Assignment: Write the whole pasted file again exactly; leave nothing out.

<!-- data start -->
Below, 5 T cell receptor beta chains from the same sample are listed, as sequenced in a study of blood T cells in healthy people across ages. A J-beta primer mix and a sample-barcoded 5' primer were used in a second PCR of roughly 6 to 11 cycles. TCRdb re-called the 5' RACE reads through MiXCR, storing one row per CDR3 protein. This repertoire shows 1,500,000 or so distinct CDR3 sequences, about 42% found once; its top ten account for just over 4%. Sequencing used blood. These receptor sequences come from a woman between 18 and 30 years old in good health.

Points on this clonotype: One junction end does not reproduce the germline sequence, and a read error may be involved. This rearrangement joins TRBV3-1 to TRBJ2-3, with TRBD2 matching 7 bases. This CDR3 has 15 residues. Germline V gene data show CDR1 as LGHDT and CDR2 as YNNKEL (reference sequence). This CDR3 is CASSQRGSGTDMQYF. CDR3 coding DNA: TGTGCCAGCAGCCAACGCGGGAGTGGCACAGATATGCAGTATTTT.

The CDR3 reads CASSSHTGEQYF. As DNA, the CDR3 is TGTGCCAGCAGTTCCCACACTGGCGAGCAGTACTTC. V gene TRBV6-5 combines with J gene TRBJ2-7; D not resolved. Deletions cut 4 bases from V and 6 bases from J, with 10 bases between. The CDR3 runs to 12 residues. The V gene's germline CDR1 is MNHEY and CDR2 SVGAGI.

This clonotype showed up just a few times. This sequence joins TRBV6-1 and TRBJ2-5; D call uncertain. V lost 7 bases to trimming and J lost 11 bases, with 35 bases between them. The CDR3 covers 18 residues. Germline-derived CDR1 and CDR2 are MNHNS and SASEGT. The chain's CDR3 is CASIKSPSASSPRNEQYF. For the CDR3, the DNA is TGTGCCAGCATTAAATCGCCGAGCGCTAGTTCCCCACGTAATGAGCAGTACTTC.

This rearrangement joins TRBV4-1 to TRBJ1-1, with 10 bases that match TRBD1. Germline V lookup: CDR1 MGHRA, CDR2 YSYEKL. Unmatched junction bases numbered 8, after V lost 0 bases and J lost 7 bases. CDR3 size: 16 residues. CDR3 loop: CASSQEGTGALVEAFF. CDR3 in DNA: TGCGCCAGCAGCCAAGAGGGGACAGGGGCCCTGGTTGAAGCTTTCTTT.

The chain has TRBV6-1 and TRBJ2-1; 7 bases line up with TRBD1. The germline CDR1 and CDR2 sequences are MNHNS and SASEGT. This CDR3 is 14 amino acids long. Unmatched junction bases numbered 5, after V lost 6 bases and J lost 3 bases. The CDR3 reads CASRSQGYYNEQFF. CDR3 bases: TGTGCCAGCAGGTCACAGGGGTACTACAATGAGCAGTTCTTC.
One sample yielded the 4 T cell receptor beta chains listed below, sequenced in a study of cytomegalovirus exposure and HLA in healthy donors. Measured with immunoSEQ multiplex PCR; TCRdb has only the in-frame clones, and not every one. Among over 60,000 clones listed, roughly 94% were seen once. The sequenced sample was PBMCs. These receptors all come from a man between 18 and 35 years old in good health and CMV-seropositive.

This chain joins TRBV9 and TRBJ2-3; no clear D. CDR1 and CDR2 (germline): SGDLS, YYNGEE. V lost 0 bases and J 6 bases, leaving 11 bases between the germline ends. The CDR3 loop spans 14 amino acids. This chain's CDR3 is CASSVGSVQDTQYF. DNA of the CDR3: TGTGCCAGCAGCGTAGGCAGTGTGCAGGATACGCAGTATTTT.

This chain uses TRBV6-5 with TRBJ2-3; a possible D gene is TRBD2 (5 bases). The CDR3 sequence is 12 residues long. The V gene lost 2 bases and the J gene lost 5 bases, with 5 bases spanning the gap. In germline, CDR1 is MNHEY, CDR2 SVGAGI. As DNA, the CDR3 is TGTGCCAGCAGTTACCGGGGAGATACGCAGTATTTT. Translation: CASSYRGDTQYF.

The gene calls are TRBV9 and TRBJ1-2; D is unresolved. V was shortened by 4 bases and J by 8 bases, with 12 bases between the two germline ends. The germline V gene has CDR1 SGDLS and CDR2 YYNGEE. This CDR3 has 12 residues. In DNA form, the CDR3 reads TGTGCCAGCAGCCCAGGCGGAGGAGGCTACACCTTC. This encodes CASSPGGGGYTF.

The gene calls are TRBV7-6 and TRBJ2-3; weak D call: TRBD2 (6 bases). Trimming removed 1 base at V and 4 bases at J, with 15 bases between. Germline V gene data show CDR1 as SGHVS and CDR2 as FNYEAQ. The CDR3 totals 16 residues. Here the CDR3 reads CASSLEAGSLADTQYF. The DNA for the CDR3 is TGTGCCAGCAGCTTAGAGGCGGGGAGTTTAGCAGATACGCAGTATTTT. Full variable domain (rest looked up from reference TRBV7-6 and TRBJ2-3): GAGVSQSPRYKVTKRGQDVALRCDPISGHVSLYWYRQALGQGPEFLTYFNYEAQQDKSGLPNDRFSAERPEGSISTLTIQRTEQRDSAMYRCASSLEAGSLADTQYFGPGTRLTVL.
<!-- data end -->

Below, 5 T cell receptor beta chains from the same sample are listed, as sequenced in a study of blood T cells in healthy people across ages. A J-beta primer mix and a sample-barcoded 5' primer were used in a second PCR of roughly 6 to 11 cycles. TCRdb re-called the 5' RACE reads through MiXCR, storing one row per CDR3 protein. This repertoire shows 1,500,000 or so distinct CDR3 sequences, about 42% found once; its top ten account for just over 4%. Sequencing used blood. These receptor sequences come from a woman between 18 and 30 years old in good health.

Points on this clonotype: One junction end does not reproduce the germline sequence, and a read error may be involved. This rearrangement joins TRBV3-1 to TRBJ2-3, with TRBD2 matching 7 bases. This CDR3 has 15 residues. Germline V gene data show CDR1 as LGHDT and CDR2 as YNNKEL (reference sequence). This CDR3 is CASSQRGSGTDMQYF. CDR3 coding DNA: TGTGCCAGCAGCCAACGCGGGAGTGGCACAGATATGCAGTATTTT.

The CDR3 reads CASSSHTGEQYF. As DNA, the CDR3 is TGTGCCAGCAGTTCCCACACTGGCGAGCAGTACTTC. V gene TRBV6-5 combines with J gene TRBJ2-7; D not resolved. Deletions cut 4 bases from V and 6 bases from J, with 10 bases between. The CDR3 runs to 12 residues. The V gene's germline CDR1 is MNHEY and CDR2 SVGAGI.

This clonotype showed up just a few times. This sequence joins TRBV6-1 and TRBJ2-5; D call uncertain. V lost 7 bases to trimming and J lost 11 bases, with 35 bases between them. The CDR3 covers 18 residues. Germline-derived CDR1 and CDR2 are MNHNS and SASEGT. The chain's CDR3 is CASIKSPSASSPRNEQYF. For the CDR3, the DNA is TGTGCCAGCATTAAATCGCCGAGCGCTAGTTCCCCACGTAATGAGCAGTACTTC.

This rearrangement joins TRBV4-1 to TRBJ1-1, with 10 bases that match TRBD1. Germline V lookup: CDR1 MGHRA, CDR2 YSYEKL. Unmatched junction bases numbered 8, after V lost 0 bases and J lost 7 bases. CDR3 size: 16 residues. CDR3 loop: CASSQEGTGALVEAFF. CDR3 in DNA: TGCGCCAGCAGCCAAGAGGGGACAGGGGCCCTGGTTGAAGCTTTCTTT.

The chain has TRBV6-1 and TRBJ2-1; 7 bases line up with TRBD1. The germline CDR1 and CDR2 sequences are MNHNS and SASEGT. This CDR3 is 14 amino acids long. Unmatched junction bases numbered 5, after V lost 6 bases and J lost 3 bases. The CDR3 reads CASRSQGYYNEQFF. CDR3 bases: TGTGCCAGCAGGTCACAGGGGTACTACAATGAGCAGTTCTTC.
One sample yielded the 4 T cell receptor beta chains listed below, sequenced in a study of cytomegalovirus exposure and HLA in healthy donors. Measured with immunoSEQ multiplex PCR; TCRdb has only the in-frame clones, and not every one. Among over 60,000 clones listed, roughly 94% were seen once. The sequenced sample was PBMCs. These receptors all come from a man between 18 and 35 years old in good health and CMV-seropositive.

This chain joins TRBV9 and TRBJ2-3; no clear D. CDR1 and CDR2 (germline): SGDLS, YYNGEE. V lost 0 bases and J 6 bases, leaving 11 bases between the germline ends. The CDR3 loop spans 14 amino acids. This chain's CDR3 is CASSVGSVQDTQYF. DNA of the CDR3: TGTGCCAGCAGCGTAGGCAGTGTGCAGGATACGCAGTATTTT.

This chain uses TRBV6-5 with TRBJ2-3; a possible D gene is TRBD2 (5 bases). The CDR3 sequence is 12 residues long. The V gene lost 2 bases and the J gene lost 5 bases, with 5 bases spanning the gap. In germline, CDR1 is MNHEY, CDR2 SVGAGI. As DNA, the CDR3 is TGTGCCAGCAGTTACCGGGGAGATACGCAGTATTTT. Translation: CASSYRGDTQYF.

The gene calls are TRBV9 and TRBJ1-2; D is unresolved. V was shortened by 4 bases and J by 8 bases, with 12 bases between the two germline ends. The germline V gene has CDR1 SGDLS and CDR2 YYNGEE. This CDR3 has 12 residues. In DNA form, the CDR3 reads TGTGCCAGCAGCCCAGGCGGAGGAGGCTACACCTTC. This encodes CASSPGGGGYTF.

The gene calls are TRBV7-6 and TRBJ2-3; weak D call: TRBD2 (6 bases). Trimming removed 1 base at V and 4 bases at J, with 15 bases between. Germline V gene data show CDR1 as SGHVS and CDR2 as FNYEAQ. The CDR3 totals 16 residues. Here the CDR3 reads CASSLEAGSLADTQYF. The DNA for the CDR3 is TGTGCCAGCAGCTTAGAGGCGGGGAGTTTAGCAGATACGCAGTATTTT. Full variable domain (rest looked up from reference TRBV7-6 and TRBJ2-3): GAGVSQSPRYKVTKRGQDVALRCDPISGHVSLYWYRQALGQGPEFLTYFNYEAQQDKSGLPNDRFSAERPEGSISTLTIQRTEQRDSAMYRCASSLEAGSLADTQYFGPGTRLTVL.